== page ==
Well, it’s not exactly my best work, and my accent is a little too obvious for my taste, but I’ve finished my very first video tutorial. It’s a crochet provision, nothing fancy.
I’m inordinately proud of myself. After struggling with this for over a month, I finally have something that is good enough (not perfect, but it’s better than my previous attempts) to show.
Worked after a gusset, this toe-up heel is modeled after a traditional top-down round heel, but the construction is radically different. Unlike heels with picked up stitches, it’s ridge-less. Yes, this is another "my dad has the world’s most sensitive feet" creation. After six months of tinkering, I finally had a finished product that met with his approval. Another six weeks with the lovely test knitters on Raverly produced the final result.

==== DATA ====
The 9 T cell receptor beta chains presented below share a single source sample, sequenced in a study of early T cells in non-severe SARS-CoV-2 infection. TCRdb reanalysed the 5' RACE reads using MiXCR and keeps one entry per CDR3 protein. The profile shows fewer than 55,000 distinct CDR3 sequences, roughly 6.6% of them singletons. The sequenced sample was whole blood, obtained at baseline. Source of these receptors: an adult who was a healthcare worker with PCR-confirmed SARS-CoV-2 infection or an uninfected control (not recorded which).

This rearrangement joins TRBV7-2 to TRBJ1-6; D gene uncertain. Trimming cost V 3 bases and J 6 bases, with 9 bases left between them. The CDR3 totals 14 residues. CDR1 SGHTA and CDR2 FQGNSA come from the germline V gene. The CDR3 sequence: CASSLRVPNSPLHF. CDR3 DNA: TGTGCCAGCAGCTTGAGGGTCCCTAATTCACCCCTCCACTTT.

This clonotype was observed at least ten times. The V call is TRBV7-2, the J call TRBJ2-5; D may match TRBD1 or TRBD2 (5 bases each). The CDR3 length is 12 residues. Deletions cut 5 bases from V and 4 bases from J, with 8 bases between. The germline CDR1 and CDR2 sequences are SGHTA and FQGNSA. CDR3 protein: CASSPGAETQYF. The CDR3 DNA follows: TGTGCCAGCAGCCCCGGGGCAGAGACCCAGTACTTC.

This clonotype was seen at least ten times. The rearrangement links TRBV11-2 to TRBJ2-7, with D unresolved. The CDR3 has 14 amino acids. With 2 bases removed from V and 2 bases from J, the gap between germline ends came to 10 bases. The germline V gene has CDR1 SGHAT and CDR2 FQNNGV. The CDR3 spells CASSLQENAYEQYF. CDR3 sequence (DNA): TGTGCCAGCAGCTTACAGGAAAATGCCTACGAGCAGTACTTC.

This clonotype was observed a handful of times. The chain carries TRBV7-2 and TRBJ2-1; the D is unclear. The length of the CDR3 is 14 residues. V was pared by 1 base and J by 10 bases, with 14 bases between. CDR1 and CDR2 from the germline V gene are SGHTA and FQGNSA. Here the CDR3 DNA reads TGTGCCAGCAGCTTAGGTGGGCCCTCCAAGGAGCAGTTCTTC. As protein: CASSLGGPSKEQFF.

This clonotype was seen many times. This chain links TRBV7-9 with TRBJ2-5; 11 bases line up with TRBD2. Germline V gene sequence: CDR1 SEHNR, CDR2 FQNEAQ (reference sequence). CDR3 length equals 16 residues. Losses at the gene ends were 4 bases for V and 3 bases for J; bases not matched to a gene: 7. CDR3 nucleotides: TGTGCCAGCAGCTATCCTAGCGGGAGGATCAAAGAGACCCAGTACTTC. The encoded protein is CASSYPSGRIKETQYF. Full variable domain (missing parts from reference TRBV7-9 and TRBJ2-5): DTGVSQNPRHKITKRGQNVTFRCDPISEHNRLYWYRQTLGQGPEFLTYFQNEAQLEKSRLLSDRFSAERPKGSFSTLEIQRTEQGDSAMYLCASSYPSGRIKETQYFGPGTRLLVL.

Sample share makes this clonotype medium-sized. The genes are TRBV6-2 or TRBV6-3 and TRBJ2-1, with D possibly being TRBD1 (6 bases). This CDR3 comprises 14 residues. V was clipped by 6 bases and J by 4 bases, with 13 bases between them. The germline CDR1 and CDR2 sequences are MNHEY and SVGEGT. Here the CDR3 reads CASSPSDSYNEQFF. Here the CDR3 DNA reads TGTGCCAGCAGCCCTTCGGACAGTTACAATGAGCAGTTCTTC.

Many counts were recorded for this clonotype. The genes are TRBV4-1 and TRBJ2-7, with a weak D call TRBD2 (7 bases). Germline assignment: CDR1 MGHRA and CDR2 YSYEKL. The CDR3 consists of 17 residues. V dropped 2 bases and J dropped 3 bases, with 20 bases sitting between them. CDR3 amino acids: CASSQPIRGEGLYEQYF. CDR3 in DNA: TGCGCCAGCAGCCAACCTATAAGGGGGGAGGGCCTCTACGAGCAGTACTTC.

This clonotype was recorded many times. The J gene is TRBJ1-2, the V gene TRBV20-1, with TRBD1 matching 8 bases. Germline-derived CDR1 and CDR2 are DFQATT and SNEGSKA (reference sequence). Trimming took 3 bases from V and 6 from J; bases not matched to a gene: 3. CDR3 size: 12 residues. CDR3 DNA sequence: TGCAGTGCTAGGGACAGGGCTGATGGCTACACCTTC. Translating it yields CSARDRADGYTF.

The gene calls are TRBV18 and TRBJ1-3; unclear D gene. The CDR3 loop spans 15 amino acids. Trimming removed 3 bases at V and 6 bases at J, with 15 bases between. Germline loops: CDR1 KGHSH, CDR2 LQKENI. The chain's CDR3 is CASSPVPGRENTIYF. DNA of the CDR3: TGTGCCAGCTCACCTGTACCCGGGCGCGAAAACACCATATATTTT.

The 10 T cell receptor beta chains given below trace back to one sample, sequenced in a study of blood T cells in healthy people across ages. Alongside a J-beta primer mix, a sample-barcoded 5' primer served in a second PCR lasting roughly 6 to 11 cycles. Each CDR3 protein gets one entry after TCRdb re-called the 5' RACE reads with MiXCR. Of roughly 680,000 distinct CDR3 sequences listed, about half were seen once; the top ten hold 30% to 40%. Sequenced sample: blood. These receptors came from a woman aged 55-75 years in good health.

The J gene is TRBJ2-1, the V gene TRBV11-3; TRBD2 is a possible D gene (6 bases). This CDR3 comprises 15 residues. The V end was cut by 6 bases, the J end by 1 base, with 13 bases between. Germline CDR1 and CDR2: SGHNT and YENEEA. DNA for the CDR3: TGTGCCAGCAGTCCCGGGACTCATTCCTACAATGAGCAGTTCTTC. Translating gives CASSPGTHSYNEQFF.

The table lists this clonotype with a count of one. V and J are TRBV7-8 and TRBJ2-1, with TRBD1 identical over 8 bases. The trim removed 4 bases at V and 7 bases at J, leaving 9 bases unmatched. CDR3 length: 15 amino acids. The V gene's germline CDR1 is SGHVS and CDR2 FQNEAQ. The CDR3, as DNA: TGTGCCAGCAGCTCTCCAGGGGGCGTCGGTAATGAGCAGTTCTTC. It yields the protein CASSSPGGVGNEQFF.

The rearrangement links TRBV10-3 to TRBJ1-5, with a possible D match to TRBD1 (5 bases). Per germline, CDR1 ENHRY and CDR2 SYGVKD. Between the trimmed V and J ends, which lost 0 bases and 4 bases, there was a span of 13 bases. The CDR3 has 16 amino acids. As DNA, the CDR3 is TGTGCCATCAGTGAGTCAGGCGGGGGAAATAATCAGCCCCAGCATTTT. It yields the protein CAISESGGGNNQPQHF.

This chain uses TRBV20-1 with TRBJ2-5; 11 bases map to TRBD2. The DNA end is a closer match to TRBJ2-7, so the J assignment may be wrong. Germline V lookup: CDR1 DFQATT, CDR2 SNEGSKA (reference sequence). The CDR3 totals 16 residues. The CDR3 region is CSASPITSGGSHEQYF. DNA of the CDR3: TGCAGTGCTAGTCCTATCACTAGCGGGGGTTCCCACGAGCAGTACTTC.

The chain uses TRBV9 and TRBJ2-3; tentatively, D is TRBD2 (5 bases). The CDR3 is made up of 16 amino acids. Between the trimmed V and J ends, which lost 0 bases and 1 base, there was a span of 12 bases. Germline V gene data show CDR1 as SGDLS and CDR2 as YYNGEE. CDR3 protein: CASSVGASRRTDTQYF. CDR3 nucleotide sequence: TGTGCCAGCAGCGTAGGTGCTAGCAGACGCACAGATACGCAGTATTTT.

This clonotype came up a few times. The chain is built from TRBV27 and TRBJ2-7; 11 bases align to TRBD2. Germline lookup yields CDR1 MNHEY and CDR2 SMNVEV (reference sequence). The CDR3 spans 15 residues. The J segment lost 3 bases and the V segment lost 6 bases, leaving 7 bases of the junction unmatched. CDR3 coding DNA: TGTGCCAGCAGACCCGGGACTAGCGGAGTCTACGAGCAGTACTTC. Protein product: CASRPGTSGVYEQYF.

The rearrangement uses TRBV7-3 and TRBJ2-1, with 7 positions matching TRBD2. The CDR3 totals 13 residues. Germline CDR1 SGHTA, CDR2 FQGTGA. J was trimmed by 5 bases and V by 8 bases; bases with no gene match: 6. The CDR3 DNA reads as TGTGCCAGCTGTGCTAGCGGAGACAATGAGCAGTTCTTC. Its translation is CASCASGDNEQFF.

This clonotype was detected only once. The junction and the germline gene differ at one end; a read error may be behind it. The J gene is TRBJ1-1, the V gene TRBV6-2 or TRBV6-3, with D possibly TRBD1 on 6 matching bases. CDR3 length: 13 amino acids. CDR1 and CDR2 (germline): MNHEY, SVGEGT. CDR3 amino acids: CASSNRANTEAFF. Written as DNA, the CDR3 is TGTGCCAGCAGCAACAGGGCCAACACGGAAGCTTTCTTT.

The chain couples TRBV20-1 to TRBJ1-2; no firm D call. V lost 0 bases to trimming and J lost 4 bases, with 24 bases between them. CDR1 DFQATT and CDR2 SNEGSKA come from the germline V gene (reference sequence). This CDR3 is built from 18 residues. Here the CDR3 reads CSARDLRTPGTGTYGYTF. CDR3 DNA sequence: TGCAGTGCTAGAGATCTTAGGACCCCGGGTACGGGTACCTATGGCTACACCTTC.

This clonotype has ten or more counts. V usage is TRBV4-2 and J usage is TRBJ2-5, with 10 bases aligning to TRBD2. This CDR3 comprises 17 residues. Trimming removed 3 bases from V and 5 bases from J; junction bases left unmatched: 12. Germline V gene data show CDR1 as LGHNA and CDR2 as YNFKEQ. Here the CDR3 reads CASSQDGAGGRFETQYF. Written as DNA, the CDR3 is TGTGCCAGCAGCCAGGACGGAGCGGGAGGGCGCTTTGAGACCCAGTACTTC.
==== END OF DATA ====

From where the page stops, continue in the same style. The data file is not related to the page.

I was taught English knitting and never needed continental until I started doing color work. I quickly learned to knit and after months of forcing myself to purl continental, my purls were still a mess. Disgusted, I ripped out the experiment sweater and reknit it English style.
Over the years, I’ve tried numerous tricks, including the icky finger ring thingymabob that makes your finger sweat, but nothing fixed my purl issues. I was ready to give up and accept that I could knit continental, but I would never be able to purl continental.
Then I stumbled across an obscure references to the Norwegian purl in a knitting history book. The book didn’t make much of an impression on me other than its one line reference to this technique